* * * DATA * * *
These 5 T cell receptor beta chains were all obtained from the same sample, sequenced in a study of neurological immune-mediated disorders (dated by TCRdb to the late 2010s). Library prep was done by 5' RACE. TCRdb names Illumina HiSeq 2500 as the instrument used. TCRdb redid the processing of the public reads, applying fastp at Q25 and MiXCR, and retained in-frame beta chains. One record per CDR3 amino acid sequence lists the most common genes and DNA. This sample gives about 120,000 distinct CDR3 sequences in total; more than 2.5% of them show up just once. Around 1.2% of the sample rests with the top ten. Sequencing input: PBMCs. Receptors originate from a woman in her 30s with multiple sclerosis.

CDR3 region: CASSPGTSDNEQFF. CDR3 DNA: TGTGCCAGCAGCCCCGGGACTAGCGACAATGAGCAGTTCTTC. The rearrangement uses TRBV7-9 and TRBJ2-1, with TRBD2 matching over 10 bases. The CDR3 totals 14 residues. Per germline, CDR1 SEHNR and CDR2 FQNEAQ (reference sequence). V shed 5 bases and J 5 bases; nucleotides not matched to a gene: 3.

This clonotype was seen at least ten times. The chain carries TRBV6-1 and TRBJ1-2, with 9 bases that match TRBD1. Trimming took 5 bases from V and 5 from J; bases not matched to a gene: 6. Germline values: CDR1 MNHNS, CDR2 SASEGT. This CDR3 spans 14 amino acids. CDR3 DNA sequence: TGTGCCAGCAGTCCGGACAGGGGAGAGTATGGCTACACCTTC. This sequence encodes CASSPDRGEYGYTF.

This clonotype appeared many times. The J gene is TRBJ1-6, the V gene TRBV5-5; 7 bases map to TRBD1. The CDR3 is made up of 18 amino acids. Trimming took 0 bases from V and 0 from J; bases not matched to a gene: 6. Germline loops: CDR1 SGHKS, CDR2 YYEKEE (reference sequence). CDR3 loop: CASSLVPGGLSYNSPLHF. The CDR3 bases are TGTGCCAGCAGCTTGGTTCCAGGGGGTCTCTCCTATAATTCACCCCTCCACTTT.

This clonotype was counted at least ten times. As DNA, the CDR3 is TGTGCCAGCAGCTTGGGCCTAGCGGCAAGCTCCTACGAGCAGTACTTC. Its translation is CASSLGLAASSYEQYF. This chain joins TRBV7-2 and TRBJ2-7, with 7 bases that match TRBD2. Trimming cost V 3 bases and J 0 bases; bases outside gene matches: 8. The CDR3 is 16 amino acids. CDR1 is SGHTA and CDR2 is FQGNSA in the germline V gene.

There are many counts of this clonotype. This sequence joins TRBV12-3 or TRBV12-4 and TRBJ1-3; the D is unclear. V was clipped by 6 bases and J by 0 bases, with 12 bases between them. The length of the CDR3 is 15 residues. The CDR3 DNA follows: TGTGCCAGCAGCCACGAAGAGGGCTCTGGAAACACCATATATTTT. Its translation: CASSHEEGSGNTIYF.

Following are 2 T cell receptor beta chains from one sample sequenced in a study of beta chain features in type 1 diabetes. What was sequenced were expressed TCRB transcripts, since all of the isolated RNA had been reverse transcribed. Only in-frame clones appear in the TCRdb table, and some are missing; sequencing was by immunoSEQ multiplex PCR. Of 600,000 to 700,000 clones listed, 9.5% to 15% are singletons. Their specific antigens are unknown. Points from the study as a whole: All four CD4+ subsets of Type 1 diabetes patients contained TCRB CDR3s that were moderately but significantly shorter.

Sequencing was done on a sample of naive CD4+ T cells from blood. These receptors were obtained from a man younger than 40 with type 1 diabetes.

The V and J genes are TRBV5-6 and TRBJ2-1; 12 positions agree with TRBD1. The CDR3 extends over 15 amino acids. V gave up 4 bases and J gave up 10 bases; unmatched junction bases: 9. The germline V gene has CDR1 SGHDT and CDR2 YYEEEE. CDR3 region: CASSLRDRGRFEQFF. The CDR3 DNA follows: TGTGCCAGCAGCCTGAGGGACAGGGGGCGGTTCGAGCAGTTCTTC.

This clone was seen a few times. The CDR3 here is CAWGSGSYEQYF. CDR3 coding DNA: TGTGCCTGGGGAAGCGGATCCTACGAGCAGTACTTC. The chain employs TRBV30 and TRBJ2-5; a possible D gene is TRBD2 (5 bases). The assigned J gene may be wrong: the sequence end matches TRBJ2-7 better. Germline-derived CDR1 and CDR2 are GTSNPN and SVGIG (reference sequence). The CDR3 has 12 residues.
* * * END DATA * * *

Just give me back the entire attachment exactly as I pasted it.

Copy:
These 5 T cell receptor beta chains were all obtained from the same sample, sequenced in a study of neurological immune-mediated disorders (dated by TCRdb to the late 2010s). Library prep was done by 5' RACE. TCRdb names Illumina HiSeq 2500 as the instrument used. TCRdb redid the processing of the public reads, applying fastp at Q25 and MiXCR, and retained in-frame beta chains. One record per CDR3 amino acid sequence lists the most common genes and DNA. This sample gives about 120,000 distinct CDR3 sequences in total; more than 2.5% of them show up just once. Around 1.2% of the sample rests with the top ten. Sequencing input: PBMCs. Receptors originate from a woman in her 30s with multiple sclerosis.

CDR3 region: CASSPGTSDNEQFF. CDR3 DNA: TGTGCCAGCAGCCCCGGGACTAGCGACAATGAGCAGTTCTTC. The rearrangement uses TRBV7-9 and TRBJ2-1, with TRBD2 matching over 10 bases. The CDR3 totals 14 residues. Per germline, CDR1 SEHNR and CDR2 FQNEAQ (reference sequence). V shed 5 bases and J 5 bases; nucleotides not matched to a gene: 3.

This clonotype was seen at least ten times. The chain carries TRBV6-1 and TRBJ1-2, with 9 bases that match TRBD1. Trimming took 5 bases from V and 5 from J; bases not matched to a gene: 6. Germline values: CDR1 MNHNS, CDR2 SASEGT. This CDR3 spans 14 amino acids. CDR3 DNA sequence: TGTGCCAGCAGTCCGGACAGGGGAGAGTATGGCTACACCTTC. This sequence encodes CASSPDRGEYGYTF.

This clonotype appeared many times. The J gene is TRBJ1-6, the V gene TRBV5-5; 7 bases map to TRBD1. The CDR3 is made up of 18 amino acids. Trimming took 0 bases from V and 0 from J; bases not matched to a gene: 6. Germline loops: CDR1 SGHKS, CDR2 YYEKEE (reference sequence). CDR3 loop: CASSLVPGGLSYNSPLHF. The CDR3 bases are TGTGCCAGCAGCTTGGTTCCAGGGGGTCTCTCCTATAATTCACCCCTCCACTTT.

This clonotype was counted at least ten times. As DNA, the CDR3 is TGTGCCAGCAGCTTGGGCCTAGCGGCAAGCTCCTACGAGCAGTACTTC. Its translation is CASSLGLAASSYEQYF. This chain joins TRBV7-2 and TRBJ2-7, with 7 bases that match TRBD2. Trimming cost V 3 bases and J 0 bases; bases outside gene matches: 8. The CDR3 is 16 amino acids. CDR1 is SGHTA and CDR2 is FQGNSA in the germline V gene.

There are many counts of this clonotype. This sequence joins TRBV12-3 or TRBV12-4 and TRBJ1-3; the D is unclear. V was clipped by 6 bases and J by 0 bases, with 12 bases between them. The length of the CDR3 is 15 residues. The CDR3 DNA follows: TGTGCCAGCAGCCACGAAGAGGGCTCTGGAAACACCATATATTTT. Its translation: CASSHEEGSGNTIYF.

Following are 2 T cell receptor beta chains from one sample sequenced in a study of beta chain features in type 1 diabetes. What was sequenced were expressed TCRB transcripts, since all of the isolated RNA had been reverse transcribed. Only in-frame clones appear in the TCRdb table, and some are missing; sequencing was by immunoSEQ multiplex PCR. Of 600,000 to 700,000 clones listed, 9.5% to 15% are singletons. Their specific antigens are unknown. Points from the study as a whole: All four CD4+ subsets of Type 1 diabetes patients contained TCRB CDR3s that were moderately but significantly shorter.

Sequencing was done on a sample of naive CD4+ T cells from blood. These receptors were obtained from a man younger than 40 with type 1 diabetes.

The V and J genes are TRBV5-6 and TRBJ2-1; 12 positions agree with TRBD1. The CDR3 extends over 15 amino acids. V gave up 4 bases and J gave up 10 bases; unmatched junction bases: 9. The germline V gene has CDR1 SGHDT and CDR2 YYEEEE. CDR3 region: CASSLRDRGRFEQFF. The CDR3 DNA follows: TGTGCCAGCAGCCTGAGGGACAGGGGGCGGTTCGAGCAGTTCTTC.

This clone was seen a few times. The CDR3 here is CAWGSGSYEQYF. CDR3 coding DNA: TGTGCCTGGGGAAGCGGATCCTACGAGCAGTACTTC. The chain employs TRBV30 and TRBJ2-5; a possible D gene is TRBD2 (5 bases). The assigned J gene may be wrong: the sequence end matches TRBJ2-7 better. Germline-derived CDR1 and CDR2 are GTSNPN and SVGIG (reference sequence). The CDR3 has 12 residues.